17th April 2010
Hugh Cornwell formed The Guildford Stranglers after he’d returned to Britain from Sweden, where he’d taken up as research post in biochemistry. Shortening their name to The Stranglers, the band became one of the longest-surviving and successful bands to have originated in the punk scene.
Their yobbish early sound matured into an intelligent brand of pop that brought them mainstream recognition. Cornwell has since enjoyed an acclaimed solo career and will be at Komedia, Brighton, on Saturday, May 22. For tickets call 0845 2938480.
s there a performer who made you think, „I want to do that?“
Cliff Richard, believe it or not. When he started out he was a rocker and wore a leather jacket. I told my headmaster that was what I wanted to do, and he told my parents, who freaked out.
Do you remember the first record you bought – what was it, and where did you buy it?
My Feet Hit The Ground/High Class Baby by Cliff. I bought it at a record shop on Tufnell Park Road, can’t remember the name. I used to go in every week and buy a single if I had the money.
Tell us about any guilty pleasures lurking in your CD or film collections – something you know is a bit naff, but you can’t help yourself.
A collection of early Cliff, I get strange looks when I put it on the stereo. Also I have the first two series of The Streets of San Francisco which is classic early ’70s kitsch, and pretty good too. Karl Malden’s nose, a very young Michael Douglas, great cars, suits and haircuts, and fantastic period footage of San Fran.
Do you have a favourite film?
The Misfits, partly because of the fact that it was the last film made by Clark Gable, Montgomery Cliff and Marilyn Monroe. Spooky. But the script by her husband at the time, Henry Miller, is a corker and full of wonderful lines.
Which TV programme couldn’t you live without?
There isn’t one, but I do like to catch Newsnight if I get the chance.
What is your favourite album and why?
Soft Machine One is the greatest rock album ever made. Full of fantastic playing and not a guitar in sight – apart from Kevin Ayers’s bass – and a real sense they’re having fun. Bass, drums and a keyboard. It was one of the first albums recorded in stereo, so the drums are panning all over the place. It makes a guitar player reassess his worth.
Is there a song or individual piece of music you always come back to?
This varies, and is why I don’t listen to a lot of music, as there’s always a tune in my head, sometimes one I haven’t written yet. I recently listened to Tommy again and had Pinball Wizard in my head for days after. I go back to stuff that I heard when I was young a lot, probably for security and reassurance.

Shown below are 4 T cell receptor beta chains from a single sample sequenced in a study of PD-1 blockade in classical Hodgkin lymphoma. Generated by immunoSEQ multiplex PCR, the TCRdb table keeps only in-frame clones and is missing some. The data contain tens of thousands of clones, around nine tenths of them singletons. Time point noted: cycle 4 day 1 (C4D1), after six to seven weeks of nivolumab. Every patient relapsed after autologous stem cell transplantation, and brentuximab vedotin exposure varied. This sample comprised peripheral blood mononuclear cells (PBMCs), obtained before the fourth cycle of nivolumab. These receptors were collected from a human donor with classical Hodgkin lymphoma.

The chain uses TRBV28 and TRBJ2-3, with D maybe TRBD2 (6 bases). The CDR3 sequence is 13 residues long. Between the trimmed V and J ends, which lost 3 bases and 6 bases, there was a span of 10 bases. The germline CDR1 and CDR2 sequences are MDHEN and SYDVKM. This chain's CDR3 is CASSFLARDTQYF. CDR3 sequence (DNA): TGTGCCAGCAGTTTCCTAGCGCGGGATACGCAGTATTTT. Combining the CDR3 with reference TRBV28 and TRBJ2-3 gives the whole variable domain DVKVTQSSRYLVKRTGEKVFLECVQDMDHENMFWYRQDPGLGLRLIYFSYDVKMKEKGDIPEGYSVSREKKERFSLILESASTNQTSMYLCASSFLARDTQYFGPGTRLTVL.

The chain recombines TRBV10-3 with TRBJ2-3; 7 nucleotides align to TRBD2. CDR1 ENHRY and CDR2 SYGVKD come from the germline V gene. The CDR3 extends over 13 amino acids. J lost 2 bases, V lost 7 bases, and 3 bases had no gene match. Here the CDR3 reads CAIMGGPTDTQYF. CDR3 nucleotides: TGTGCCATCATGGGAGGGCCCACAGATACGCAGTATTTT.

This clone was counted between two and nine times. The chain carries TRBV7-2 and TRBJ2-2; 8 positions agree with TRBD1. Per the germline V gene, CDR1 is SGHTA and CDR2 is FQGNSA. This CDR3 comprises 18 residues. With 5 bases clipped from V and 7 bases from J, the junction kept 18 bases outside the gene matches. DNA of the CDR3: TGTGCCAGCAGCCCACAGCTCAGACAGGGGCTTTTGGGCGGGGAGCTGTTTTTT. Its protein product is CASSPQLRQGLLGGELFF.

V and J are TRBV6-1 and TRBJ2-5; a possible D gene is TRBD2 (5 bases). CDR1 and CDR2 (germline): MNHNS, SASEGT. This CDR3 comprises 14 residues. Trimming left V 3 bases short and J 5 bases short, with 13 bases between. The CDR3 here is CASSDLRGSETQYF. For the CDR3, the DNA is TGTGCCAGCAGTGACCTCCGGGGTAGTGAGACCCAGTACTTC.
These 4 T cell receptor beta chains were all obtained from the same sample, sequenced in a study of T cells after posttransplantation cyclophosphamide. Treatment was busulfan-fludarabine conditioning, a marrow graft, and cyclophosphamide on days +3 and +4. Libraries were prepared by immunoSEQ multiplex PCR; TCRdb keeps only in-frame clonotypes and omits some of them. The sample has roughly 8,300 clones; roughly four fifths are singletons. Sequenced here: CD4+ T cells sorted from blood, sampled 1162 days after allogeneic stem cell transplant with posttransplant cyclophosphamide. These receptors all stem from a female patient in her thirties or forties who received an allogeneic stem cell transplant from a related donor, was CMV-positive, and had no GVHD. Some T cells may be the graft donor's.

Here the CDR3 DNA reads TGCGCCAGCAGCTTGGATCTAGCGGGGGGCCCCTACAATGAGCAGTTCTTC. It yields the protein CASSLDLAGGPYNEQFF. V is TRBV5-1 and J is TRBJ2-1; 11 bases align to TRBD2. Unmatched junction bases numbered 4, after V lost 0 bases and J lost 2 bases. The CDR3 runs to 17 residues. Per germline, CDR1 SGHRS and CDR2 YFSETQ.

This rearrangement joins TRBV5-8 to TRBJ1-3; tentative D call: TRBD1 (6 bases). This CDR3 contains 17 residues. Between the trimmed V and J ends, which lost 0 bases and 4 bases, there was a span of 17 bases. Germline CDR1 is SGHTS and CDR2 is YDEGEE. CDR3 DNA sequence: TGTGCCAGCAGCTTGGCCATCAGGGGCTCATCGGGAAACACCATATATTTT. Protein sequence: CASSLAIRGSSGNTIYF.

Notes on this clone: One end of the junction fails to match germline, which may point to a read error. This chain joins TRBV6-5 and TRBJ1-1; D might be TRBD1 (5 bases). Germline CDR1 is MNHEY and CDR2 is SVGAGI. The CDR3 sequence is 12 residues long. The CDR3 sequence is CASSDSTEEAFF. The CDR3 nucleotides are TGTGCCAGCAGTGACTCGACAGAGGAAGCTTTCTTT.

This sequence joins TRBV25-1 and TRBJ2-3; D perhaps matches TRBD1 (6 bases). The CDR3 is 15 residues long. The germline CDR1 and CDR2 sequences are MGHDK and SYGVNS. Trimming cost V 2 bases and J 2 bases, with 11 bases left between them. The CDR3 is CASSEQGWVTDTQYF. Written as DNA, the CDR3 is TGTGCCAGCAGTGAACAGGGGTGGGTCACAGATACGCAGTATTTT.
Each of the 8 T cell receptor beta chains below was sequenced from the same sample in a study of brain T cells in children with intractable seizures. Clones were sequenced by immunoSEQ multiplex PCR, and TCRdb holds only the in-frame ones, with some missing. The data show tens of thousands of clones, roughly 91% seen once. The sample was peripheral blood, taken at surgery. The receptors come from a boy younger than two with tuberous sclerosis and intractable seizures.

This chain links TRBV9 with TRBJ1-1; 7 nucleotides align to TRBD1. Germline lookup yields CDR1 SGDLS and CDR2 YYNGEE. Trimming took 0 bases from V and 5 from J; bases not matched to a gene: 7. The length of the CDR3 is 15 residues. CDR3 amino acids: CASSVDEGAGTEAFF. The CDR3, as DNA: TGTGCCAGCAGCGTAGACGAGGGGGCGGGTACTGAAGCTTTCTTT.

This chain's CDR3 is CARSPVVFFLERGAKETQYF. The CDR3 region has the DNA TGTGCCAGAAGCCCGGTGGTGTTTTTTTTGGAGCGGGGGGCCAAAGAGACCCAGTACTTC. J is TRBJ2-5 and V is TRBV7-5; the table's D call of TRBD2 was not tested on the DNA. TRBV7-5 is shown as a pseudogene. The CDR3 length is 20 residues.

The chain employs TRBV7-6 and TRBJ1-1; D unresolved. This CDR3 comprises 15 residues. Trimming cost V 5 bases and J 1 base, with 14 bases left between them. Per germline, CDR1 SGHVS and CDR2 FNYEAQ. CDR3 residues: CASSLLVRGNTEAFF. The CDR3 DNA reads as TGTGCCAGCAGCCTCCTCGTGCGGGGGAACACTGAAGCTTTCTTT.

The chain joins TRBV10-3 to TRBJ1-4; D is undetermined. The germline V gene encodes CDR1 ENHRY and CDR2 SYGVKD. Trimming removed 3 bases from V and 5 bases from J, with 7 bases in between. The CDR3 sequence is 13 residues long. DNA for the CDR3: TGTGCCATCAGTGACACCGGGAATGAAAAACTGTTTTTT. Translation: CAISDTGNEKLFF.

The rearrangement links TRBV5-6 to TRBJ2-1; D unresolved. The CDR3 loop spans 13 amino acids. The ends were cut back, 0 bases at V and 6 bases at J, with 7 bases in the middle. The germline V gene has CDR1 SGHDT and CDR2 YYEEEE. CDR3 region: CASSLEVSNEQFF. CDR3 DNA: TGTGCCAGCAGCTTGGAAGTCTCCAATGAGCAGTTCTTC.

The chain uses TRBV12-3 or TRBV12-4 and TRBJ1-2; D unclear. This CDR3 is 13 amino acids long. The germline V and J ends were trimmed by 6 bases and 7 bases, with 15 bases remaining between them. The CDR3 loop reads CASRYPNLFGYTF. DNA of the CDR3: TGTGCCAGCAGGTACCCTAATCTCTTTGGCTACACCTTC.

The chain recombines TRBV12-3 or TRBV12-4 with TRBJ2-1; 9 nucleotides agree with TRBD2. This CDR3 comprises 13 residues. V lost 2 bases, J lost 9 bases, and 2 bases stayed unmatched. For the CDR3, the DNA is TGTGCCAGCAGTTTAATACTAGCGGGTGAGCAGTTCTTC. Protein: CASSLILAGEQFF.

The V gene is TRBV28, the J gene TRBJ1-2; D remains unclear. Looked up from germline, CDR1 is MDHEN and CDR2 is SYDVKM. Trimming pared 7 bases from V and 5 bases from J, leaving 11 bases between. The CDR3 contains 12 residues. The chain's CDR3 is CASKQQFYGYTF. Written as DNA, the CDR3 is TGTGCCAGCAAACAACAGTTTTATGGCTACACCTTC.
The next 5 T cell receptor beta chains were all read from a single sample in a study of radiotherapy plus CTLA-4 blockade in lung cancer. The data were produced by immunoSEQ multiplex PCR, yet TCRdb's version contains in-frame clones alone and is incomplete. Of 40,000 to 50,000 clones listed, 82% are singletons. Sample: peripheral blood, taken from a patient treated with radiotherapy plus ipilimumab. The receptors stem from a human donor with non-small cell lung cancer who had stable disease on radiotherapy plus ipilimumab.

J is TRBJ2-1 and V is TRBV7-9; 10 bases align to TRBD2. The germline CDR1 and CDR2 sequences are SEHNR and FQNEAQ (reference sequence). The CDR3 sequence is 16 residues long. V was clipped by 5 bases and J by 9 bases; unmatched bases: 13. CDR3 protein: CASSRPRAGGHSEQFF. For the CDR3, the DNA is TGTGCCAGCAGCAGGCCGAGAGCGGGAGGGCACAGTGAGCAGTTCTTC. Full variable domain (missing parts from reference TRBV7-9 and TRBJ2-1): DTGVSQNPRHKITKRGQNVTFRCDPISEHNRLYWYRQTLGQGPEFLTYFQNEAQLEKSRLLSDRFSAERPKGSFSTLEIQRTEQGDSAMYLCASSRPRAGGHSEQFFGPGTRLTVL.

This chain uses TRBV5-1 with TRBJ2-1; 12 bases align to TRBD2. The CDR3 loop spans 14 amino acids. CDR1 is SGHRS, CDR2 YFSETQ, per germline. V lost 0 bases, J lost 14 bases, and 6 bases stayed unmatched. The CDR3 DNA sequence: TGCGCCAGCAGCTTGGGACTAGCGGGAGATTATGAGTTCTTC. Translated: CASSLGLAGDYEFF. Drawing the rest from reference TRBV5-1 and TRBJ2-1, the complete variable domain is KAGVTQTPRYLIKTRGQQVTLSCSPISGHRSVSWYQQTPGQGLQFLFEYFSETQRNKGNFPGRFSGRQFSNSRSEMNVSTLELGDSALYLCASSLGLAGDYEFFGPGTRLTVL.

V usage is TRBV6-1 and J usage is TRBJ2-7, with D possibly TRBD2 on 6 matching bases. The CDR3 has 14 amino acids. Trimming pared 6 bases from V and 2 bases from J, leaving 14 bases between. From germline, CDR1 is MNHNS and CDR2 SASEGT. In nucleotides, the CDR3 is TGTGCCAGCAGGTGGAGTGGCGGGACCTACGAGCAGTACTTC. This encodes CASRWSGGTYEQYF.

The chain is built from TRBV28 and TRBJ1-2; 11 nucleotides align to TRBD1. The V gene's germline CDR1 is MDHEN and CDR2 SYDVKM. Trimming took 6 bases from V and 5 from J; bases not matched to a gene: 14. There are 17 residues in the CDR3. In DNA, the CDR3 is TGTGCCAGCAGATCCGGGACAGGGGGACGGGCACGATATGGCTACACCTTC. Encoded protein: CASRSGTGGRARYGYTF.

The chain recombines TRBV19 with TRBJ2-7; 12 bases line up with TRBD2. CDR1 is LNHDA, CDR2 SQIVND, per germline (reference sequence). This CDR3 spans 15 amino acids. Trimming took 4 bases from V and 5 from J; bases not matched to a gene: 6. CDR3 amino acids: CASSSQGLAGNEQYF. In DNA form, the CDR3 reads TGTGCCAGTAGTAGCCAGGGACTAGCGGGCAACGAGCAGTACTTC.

What are you reading at the moment?
I am halfway through Don Quixote. I have never met anyone who has finished it so it is a goal of mine to do that. Cervantes wrote some very good verse which is a feature of it.
Do you have a favourite book?
A Fine Balance by Rohinton Mistry is one of the finest books I have read in the last ten years, but I prefer to write, rather than read these days, for entertainment.
Is there a live music or theatre experience that stays in your memory?
Chuck Berry at the Astoria [on London’s Charing Cross Road], Ziggy Stardust at the same place, The Stranglers in Nice before the riot in the 1980s [members of the band were arrested after riots began after The Stranglers concert. They commemorated the episode in their song Nice In Nice].
You’ll be playing the first Stranglers record Rattus Norvegicus IV in its entirety at your Brighton show – has it been fun going back to reinterpret those songs?
Yes, most definitely. Some of the songs I have never attempted to sing before, which was a challenge. The trick was to pick the most important keyboard elements and either play them on guitar or bass, or sing them!
You’ll also be playing your new album Hooverdam. Has it been an opportunity to reflect on the way your work has changed over the time in between?
Funnily enough, they sit quite nicely side-by-side.
The new record’s available to download for free at your site – what prompted the decision to get your music out there in that way?
It was a new venture, to see if we could encourage people who would never bother to listen to me normally to take a chance with it.
But you have to be confident in what you’re giving away for free. The physical version of Hooverdam has a free 70-minute movie which is a performance of the album in the studio, plus some interviews. Also it may make people curious to come and see a show.